The therapeutic effects of magnesium in insulin secretion and insulin resistance
Azadehalsadat Hosseini Dastgerdi, Mahtab Ghanbari Rad, Nepton Soltani
Department of Physiology, School of Medicine, Isfahan University of Medical Sciences, Isfahan, Iran
|Date of Submission||20-Nov-2021|
|Date of Acceptance||08-Feb-2022|
|Date of Web Publication||29-Jun-2022|
Prof. Nepton Soltani
Department of Physiology, School of Medicine, Isfahan University of Medical Sciences, Isfahan
Source of Support: None, Conflict of Interest: None
Insulin resistance (IR) is a chronic pathological condition that is related to reduce the rates of glucose uptake, especially in the liver, muscle, and adipose tissue as target tissues. Metabolic syndrome and type 2 diabetes mellitus can occur following progression of the disease. The majority of prior research has applied that some cations such as magnesium (Mg2+) have important physiological role in insulin metabolism. Mg2+ is the fourth most abundant mineral in the human body that gets involved as a cofactor of various enzymes in several metabolic events, such as carbohydrate oxidation, and it has a fundamental role in glucose transporting mechanism of the cell membrane. This cation has numerous duties in the human body such as regulation of insulin secretion in pancreatic beta-cells and phosphorylation of the insulin receptors in target cells and also gets involved in other downstream signal kinases as intracellular cation. On this basis, intracellular Mg2+ balancing is vital for adequate carbohydrate metabolism. This paper summarizes the present knowledge about the therapeutic effects of Mg2+ in reducing IR in liver, muscle, and pancreases with different mechanisms. For this, the search was performed in Google Scholar, PubMed, Scopus, and Web of Science by insulin resistance, skeletal muscle, liver, pancreases, magnesium, Mg2+, and inflammation keywords.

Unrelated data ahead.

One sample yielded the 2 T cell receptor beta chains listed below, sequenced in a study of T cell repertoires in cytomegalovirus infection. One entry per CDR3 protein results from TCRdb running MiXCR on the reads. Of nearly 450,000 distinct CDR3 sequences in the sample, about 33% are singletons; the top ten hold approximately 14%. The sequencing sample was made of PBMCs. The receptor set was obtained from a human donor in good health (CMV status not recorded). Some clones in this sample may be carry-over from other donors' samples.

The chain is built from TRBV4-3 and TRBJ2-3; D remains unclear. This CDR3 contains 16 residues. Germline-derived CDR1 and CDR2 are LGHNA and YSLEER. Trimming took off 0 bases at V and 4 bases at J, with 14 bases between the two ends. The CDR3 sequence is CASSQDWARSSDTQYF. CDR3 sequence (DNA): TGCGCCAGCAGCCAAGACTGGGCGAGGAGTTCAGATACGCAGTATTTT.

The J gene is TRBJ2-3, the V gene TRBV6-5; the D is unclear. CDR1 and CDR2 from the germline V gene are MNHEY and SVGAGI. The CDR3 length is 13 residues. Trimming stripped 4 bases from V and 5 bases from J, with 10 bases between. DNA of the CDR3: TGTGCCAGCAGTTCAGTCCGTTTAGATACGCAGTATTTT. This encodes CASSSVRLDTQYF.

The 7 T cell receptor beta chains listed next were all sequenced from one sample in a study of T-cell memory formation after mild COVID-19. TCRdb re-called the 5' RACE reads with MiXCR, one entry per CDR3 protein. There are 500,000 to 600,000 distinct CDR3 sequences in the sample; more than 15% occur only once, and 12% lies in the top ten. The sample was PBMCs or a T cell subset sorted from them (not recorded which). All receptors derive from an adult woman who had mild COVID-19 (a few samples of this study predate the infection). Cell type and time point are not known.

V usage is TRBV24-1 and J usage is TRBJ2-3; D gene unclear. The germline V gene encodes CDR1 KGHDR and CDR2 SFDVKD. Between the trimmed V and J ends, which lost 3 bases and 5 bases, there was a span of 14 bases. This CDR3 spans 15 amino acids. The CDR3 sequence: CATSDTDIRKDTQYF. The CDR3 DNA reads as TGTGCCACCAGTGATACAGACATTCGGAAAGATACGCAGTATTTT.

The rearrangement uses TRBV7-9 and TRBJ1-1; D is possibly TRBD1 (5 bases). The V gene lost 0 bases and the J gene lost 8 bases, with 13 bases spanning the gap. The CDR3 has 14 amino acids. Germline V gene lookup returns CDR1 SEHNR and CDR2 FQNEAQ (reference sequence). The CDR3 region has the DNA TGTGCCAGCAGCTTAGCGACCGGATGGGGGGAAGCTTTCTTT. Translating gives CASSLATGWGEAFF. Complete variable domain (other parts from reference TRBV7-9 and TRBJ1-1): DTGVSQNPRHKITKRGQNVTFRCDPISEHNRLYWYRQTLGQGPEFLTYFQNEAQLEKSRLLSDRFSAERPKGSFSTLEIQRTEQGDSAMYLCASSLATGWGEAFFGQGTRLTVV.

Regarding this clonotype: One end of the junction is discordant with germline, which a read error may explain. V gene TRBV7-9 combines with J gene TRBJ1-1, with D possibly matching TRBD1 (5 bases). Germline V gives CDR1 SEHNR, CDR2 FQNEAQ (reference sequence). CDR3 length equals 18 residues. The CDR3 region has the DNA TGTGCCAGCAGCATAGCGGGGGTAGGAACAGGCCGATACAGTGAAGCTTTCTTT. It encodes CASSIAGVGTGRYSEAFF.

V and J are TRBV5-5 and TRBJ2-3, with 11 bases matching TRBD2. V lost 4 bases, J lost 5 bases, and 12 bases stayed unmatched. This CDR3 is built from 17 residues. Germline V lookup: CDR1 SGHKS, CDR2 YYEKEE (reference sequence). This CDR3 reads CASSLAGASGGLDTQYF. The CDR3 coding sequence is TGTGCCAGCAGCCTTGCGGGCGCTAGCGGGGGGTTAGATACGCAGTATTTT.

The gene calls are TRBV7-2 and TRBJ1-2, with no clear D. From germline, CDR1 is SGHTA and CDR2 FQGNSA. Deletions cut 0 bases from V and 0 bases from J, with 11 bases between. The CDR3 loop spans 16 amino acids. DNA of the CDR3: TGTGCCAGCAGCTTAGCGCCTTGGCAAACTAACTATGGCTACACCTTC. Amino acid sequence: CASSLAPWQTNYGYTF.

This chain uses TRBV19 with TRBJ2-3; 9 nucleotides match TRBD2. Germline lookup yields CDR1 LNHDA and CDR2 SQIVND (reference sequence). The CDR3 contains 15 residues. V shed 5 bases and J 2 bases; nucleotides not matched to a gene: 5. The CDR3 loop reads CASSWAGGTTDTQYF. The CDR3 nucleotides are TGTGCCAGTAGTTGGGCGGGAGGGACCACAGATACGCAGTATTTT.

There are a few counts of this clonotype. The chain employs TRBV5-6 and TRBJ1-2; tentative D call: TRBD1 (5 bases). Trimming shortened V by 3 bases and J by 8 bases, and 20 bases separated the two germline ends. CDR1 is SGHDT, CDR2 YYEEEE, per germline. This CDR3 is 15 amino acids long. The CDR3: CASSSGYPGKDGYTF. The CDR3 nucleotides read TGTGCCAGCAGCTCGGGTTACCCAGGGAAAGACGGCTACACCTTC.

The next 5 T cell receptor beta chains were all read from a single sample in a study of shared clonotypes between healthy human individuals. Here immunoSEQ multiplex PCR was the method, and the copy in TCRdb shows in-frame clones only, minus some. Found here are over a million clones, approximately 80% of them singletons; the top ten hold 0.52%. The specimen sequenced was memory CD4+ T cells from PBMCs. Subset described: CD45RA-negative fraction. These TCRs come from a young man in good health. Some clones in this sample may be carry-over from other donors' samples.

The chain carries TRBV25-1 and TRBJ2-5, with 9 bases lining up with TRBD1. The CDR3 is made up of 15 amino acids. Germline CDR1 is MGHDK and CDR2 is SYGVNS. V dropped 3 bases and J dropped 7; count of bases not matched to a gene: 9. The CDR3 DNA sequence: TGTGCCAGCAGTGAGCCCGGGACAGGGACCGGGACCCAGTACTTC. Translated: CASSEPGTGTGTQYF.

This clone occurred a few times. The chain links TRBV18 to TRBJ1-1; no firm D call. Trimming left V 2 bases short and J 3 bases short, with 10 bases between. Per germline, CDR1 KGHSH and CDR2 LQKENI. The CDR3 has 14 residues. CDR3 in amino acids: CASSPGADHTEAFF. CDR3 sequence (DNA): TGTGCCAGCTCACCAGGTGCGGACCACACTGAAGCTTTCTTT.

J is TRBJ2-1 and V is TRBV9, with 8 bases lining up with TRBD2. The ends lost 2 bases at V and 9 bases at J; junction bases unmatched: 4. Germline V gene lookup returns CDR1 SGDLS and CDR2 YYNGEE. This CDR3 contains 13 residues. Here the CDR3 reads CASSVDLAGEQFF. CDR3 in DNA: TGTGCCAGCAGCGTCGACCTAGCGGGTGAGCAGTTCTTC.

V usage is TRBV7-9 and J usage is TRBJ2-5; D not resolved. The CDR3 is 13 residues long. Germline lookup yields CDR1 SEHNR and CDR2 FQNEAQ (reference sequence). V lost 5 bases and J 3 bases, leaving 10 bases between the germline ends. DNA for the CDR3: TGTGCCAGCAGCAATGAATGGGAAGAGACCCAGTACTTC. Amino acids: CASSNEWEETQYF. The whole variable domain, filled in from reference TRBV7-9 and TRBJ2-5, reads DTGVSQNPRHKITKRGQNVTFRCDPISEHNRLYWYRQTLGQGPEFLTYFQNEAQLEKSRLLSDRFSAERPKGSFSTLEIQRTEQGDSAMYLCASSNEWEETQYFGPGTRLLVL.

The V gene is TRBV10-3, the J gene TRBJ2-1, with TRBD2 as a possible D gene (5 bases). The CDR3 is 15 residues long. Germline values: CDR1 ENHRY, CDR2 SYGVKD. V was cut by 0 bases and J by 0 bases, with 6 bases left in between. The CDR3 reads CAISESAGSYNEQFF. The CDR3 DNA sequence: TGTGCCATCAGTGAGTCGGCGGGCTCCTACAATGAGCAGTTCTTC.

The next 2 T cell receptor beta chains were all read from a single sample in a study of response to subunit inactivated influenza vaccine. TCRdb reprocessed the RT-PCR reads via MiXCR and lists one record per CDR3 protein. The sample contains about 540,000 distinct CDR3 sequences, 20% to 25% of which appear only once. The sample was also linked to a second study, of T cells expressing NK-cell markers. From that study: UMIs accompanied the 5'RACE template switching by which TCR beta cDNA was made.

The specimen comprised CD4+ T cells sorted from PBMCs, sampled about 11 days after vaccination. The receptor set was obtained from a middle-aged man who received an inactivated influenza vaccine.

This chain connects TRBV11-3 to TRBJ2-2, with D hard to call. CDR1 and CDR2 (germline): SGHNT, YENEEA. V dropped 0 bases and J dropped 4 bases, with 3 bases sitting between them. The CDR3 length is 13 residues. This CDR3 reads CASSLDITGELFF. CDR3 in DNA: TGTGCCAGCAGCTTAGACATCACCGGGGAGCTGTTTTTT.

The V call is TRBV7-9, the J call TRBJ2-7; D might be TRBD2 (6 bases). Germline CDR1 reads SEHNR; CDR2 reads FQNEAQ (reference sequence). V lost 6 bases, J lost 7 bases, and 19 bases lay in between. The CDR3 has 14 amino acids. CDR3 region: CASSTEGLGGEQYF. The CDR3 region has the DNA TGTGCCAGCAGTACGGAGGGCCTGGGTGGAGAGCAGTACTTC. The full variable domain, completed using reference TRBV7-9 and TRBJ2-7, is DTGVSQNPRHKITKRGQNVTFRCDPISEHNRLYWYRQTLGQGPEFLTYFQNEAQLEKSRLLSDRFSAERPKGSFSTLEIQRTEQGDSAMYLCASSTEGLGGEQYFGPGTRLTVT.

Keywords: Diabetes, glucose, insulin resistance, magnesium
|How to cite this article:|
Hosseini Dastgerdi A, Ghanbari Rad M, Soltani N. The therapeutic effects of magnesium in insulin secretion and insulin resistance. Adv Biomed Res 2022;11:54
|How to cite this URL:|
Hosseini Dastgerdi A, Ghanbari Rad M, Soltani N. The therapeutic effects of magnesium in insulin secretion and insulin resistance. Adv Biomed Res [serial online] 2022 [cited 2022 Aug 17];11:54. Available from: https://www.advbiores.net/text.asp?2022/11/1/54/349255
| Introduction|| |
Type 2 diabetes (T2D) is very common in human societies and the most important feature of this disease is insulin resistance (IR). The complications of this disease can severely affect the quality of human life. On the other hand, long-term use of insulin leads to increased IR, so today there is a need for alternative drugs or supplements that, in addition to lowering blood sugar, maintain the integrity of cell pathways and also maintain the survival of pancreatic beta cells. In this regard, in the present study, we decided to investigate the effects of magnesium (Mg2+) as a complementary drug to reduce IR on important issues involved in glucose metabolism.
| Insulin Resistance|| |